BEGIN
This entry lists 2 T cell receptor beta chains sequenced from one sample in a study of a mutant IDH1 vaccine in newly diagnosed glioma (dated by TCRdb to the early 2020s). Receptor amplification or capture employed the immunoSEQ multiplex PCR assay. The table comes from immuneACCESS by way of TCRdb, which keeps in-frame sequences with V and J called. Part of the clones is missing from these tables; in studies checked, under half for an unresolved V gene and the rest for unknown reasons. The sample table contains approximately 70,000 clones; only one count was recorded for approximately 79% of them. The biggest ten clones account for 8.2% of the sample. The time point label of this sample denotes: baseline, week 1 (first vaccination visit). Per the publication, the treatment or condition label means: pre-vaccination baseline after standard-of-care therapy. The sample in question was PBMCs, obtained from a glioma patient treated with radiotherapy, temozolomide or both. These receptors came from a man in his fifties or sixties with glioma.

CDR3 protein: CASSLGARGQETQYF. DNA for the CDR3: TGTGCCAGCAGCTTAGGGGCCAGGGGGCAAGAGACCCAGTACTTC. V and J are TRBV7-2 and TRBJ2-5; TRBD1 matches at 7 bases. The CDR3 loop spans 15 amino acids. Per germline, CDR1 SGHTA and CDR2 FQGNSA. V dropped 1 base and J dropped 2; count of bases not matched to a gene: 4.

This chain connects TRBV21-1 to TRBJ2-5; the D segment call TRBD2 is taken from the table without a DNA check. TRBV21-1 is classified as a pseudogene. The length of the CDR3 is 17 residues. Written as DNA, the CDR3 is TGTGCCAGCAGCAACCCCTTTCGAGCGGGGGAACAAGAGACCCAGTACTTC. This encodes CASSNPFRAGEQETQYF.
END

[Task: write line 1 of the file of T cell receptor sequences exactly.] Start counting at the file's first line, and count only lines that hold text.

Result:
This entry lists 2 T cell receptor beta chains sequenced from one sample in a study of a mutant IDH1 vaccine in newly diagnosed glioma (dated by TCRdb to the early 2020s). Receptor amplification or capture employed the immunoSEQ multiplex PCR assay. The table comes from immuneACCESS by way of TCRdb, which keeps in-frame sequences with V and J called. Part of the clones is missing from these tables; in studies checked, under half for an unresolved V gene and the rest for unknown reasons. The sample table contains approximately 70,000 clones; only one count was recorded for approximately 79% of them. The biggest ten clones account for 8.2% of the sample. The time point label of this sample denotes: baseline, week 1 (first vaccination visit). Per the publication, the treatment or condition label means: pre-vaccination baseline after standard-of-care therapy. The sample in question was PBMCs, obtained from a glioma patient treated with radiotherapy, temozolomide or both. These receptors came from a man in his fifties or sixties with glioma.